I've been struggling with what is probably a basic question about Bragg peaks, diffraction, and I guess geometric structure factors.
Basically, as I understand it, Bragg peaks depend on the symmetry of the system. We get them from constructive interference due to different planes of unit cells in the crystal. What I don't understand is why planes of atoms contained in those unit cells, which may have different (greater?) symmetry than the unit cells, cannot also give rise to Bragg peaks. In other words, why can't a sublattice be responsible for its own Bragg peaks?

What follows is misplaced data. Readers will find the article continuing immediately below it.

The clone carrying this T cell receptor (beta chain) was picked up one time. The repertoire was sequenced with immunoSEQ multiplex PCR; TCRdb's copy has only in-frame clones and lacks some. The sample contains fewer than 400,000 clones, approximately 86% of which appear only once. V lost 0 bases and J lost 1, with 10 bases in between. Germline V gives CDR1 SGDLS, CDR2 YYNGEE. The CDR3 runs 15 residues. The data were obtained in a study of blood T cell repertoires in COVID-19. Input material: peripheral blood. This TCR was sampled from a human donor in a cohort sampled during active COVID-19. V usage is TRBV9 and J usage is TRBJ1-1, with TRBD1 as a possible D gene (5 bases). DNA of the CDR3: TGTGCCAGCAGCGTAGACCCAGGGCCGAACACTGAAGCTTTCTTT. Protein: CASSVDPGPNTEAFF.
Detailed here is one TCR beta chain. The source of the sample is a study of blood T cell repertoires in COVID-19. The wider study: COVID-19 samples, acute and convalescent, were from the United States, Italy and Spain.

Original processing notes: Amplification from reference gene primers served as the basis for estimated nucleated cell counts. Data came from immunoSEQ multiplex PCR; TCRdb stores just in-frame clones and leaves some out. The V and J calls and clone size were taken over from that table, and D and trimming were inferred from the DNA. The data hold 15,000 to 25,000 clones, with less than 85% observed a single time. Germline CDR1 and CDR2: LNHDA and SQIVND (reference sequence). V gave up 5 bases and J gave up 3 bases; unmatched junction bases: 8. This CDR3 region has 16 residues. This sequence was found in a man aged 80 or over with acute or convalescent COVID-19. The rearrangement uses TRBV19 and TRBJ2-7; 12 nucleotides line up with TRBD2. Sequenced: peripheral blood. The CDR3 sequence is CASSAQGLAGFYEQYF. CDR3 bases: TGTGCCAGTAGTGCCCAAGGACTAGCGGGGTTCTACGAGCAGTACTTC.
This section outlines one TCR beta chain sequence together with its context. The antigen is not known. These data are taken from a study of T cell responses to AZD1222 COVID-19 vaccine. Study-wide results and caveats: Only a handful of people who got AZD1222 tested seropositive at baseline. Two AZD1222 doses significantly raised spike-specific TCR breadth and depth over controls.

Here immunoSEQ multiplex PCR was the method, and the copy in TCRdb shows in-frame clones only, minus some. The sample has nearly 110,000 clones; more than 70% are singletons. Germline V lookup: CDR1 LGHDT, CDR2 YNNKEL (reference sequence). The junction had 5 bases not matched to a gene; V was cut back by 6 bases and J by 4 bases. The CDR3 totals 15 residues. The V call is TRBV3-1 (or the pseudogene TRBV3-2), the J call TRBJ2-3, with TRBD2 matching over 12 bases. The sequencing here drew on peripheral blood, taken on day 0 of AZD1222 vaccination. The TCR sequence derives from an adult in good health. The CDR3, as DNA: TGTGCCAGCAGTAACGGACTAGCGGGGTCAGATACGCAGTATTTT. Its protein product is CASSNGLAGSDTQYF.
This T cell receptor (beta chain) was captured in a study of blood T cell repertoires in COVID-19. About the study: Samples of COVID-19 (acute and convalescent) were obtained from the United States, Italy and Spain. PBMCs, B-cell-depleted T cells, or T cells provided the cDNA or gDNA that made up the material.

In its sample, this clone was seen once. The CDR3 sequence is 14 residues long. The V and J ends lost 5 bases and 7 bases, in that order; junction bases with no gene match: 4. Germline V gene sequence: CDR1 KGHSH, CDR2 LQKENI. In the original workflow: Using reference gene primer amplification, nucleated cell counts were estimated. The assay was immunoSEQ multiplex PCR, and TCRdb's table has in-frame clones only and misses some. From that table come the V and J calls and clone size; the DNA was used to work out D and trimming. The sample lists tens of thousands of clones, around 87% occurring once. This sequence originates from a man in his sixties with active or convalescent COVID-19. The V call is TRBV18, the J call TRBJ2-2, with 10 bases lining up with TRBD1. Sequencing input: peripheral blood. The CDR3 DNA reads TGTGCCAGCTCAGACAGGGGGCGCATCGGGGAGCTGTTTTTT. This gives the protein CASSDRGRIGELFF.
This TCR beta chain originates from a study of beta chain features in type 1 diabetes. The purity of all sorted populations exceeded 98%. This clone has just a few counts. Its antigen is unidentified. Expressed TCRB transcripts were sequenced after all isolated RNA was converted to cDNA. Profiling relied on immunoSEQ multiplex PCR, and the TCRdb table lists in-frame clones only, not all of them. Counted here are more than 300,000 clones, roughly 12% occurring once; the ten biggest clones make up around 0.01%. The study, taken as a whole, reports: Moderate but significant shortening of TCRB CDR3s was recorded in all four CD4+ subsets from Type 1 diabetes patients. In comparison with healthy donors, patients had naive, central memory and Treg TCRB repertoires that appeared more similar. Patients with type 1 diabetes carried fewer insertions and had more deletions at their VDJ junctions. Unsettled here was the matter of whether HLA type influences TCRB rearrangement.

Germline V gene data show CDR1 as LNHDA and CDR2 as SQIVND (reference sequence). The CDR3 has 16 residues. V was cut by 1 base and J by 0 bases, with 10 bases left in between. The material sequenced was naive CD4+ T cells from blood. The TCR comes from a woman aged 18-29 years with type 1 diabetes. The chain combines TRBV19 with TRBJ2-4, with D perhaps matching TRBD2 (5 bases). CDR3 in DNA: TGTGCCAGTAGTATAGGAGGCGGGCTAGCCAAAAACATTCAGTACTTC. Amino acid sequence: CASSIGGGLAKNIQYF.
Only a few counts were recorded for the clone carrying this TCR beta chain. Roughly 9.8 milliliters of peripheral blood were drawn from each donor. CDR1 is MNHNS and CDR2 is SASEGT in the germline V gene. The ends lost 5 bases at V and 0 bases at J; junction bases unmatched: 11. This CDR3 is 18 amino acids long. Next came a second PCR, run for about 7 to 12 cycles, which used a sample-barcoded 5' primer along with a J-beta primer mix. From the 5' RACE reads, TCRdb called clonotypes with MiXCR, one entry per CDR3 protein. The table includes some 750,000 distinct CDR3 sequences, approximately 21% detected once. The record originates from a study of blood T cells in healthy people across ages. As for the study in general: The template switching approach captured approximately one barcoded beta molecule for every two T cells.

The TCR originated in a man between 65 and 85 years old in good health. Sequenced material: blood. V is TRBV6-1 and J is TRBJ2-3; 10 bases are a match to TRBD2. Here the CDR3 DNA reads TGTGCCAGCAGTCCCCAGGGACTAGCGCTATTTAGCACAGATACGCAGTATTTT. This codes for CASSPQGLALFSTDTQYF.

I hope that makes sense, thanks.